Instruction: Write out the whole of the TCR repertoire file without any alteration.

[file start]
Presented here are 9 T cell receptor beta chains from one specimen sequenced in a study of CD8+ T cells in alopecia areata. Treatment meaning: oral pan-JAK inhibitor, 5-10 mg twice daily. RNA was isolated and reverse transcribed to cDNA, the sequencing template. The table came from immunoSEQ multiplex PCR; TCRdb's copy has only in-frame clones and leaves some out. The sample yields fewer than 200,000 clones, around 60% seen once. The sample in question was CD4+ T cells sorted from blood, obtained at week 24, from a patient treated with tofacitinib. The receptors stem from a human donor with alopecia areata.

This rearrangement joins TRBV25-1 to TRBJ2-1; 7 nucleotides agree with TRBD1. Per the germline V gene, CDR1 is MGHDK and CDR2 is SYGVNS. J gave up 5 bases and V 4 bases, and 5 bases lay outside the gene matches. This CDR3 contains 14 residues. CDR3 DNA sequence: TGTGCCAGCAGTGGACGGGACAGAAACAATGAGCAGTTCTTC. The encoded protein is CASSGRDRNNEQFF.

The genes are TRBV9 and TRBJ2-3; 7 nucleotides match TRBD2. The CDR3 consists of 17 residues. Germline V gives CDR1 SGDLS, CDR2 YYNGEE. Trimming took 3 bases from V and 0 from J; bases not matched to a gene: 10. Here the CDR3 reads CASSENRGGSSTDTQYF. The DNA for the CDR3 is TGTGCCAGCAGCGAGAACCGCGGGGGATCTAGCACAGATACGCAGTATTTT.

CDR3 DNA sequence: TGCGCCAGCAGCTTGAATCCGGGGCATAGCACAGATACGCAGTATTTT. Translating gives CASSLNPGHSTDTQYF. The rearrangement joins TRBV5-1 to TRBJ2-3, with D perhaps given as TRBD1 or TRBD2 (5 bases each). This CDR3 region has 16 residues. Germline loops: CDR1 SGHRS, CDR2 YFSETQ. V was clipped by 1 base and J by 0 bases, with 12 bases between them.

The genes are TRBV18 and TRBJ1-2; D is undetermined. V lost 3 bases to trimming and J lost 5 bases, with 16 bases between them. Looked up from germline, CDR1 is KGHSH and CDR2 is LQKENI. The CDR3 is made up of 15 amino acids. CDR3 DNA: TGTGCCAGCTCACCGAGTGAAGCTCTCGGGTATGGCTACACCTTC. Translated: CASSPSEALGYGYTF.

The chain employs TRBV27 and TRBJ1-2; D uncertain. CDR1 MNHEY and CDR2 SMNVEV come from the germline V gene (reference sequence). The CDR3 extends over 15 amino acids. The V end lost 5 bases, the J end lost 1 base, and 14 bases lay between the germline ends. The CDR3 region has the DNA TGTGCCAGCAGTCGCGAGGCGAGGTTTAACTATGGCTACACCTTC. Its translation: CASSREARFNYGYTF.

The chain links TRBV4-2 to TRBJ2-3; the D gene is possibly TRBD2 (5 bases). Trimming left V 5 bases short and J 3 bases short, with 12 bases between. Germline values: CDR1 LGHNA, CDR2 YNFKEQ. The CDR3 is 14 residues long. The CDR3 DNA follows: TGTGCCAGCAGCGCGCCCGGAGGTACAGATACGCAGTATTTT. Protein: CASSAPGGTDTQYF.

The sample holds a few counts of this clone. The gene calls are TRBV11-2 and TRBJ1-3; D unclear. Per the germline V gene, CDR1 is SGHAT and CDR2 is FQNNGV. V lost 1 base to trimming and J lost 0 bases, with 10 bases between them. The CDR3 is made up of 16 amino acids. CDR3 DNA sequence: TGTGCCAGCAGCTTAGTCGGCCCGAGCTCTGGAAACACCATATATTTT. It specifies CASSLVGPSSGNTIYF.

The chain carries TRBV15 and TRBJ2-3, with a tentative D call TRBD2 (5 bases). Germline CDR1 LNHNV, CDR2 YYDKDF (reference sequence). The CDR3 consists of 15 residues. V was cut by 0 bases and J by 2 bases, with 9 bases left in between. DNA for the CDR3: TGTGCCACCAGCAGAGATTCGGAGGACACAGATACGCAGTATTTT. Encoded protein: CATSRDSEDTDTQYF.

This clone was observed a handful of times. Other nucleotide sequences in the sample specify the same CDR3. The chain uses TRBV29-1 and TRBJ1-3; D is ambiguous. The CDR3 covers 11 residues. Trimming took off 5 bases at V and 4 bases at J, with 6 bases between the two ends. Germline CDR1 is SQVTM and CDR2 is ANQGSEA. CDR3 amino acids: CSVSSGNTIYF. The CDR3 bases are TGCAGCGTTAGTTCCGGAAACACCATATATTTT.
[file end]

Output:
Presented here are 9 T cell receptor beta chains from one specimen sequenced in a study of CD8+ T cells in alopecia areata. Treatment meaning: oral pan-JAK inhibitor, 5-10 mg twice daily. RNA was isolated and reverse transcribed to cDNA, the sequencing template. The table came from immunoSEQ multiplex PCR; TCRdb's copy has only in-frame clones and leaves some out. The sample yields fewer than 200,000 clones, around 60% seen once. The sample in question was CD4+ T cells sorted from blood, obtained at week 24, from a patient treated with tofacitinib. The receptors stem from a human donor with alopecia areata.

This rearrangement joins TRBV25-1 to TRBJ2-1; 7 nucleotides agree with TRBD1. Per the germline V gene, CDR1 is MGHDK and CDR2 is SYGVNS. J gave up 5 bases and V 4 bases, and 5 bases lay outside the gene matches. This CDR3 contains 14 residues. CDR3 DNA sequence: TGTGCCAGCAGTGGACGGGACAGAAACAATGAGCAGTTCTTC. The encoded protein is CASSGRDRNNEQFF.

The genes are TRBV9 and TRBJ2-3; 7 nucleotides match TRBD2. The CDR3 consists of 17 residues. Germline V gives CDR1 SGDLS, CDR2 YYNGEE. Trimming took 3 bases from V and 0 from J; bases not matched to a gene: 10. Here the CDR3 reads CASSENRGGSSTDTQYF. The DNA for the CDR3 is TGTGCCAGCAGCGAGAACCGCGGGGGATCTAGCACAGATACGCAGTATTTT.

CDR3 DNA sequence: TGCGCCAGCAGCTTGAATCCGGGGCATAGCACAGATACGCAGTATTTT. Translating gives CASSLNPGHSTDTQYF. The rearrangement joins TRBV5-1 to TRBJ2-3, with D perhaps given as TRBD1 or TRBD2 (5 bases each). This CDR3 region has 16 residues. Germline loops: CDR1 SGHRS, CDR2 YFSETQ. V was clipped by 1 base and J by 0 bases, with 12 bases between them.

The genes are TRBV18 and TRBJ1-2; D is undetermined. V lost 3 bases to trimming and J lost 5 bases, with 16 bases between them. Looked up from germline, CDR1 is KGHSH and CDR2 is LQKENI. The CDR3 is made up of 15 amino acids. CDR3 DNA: TGTGCCAGCTCACCGAGTGAAGCTCTCGGGTATGGCTACACCTTC. Translated: CASSPSEALGYGYTF.

The chain employs TRBV27 and TRBJ1-2; D uncertain. CDR1 MNHEY and CDR2 SMNVEV come from the germline V gene (reference sequence). The CDR3 extends over 15 amino acids. The V end lost 5 bases, the J end lost 1 base, and 14 bases lay between the germline ends. The CDR3 region has the DNA TGTGCCAGCAGTCGCGAGGCGAGGTTTAACTATGGCTACACCTTC. Its translation: CASSREARFNYGYTF.

The chain links TRBV4-2 to TRBJ2-3; the D gene is possibly TRBD2 (5 bases). Trimming left V 5 bases short and J 3 bases short, with 12 bases between. Germline values: CDR1 LGHNA, CDR2 YNFKEQ. The CDR3 is 14 residues long. The CDR3 DNA follows: TGTGCCAGCAGCGCGCCCGGAGGTACAGATACGCAGTATTTT. Protein: CASSAPGGTDTQYF.

The sample holds a few counts of this clone. The gene calls are TRBV11-2 and TRBJ1-3; D unclear. Per the germline V gene, CDR1 is SGHAT and CDR2 is FQNNGV. V lost 1 base to trimming and J lost 0 bases, with 10 bases between them. The CDR3 is made up of 16 amino acids. CDR3 DNA sequence: TGTGCCAGCAGCTTAGTCGGCCCGAGCTCTGGAAACACCATATATTTT. It specifies CASSLVGPSSGNTIYF.

The chain carries TRBV15 and TRBJ2-3, with a tentative D call TRBD2 (5 bases). Germline CDR1 LNHNV, CDR2 YYDKDF (reference sequence). The CDR3 consists of 15 residues. V was cut by 0 bases and J by 2 bases, with 9 bases left in between. DNA for the CDR3: TGTGCCACCAGCAGAGATTCGGAGGACACAGATACGCAGTATTTT. Encoded protein: CATSRDSEDTDTQYF.

This clone was observed a handful of times. Other nucleotide sequences in the sample specify the same CDR3. The chain uses TRBV29-1 and TRBJ1-3; D is ambiguous. The CDR3 covers 11 residues. Trimming took off 5 bases at V and 4 bases at J, with 6 bases between the two ends. Germline CDR1 is SQVTM and CDR2 is ANQGSEA. CDR3 amino acids: CSVSSGNTIYF. The CDR3 bases are TGCAGCGTTAGTTCCGGAAACACCATATATTTT.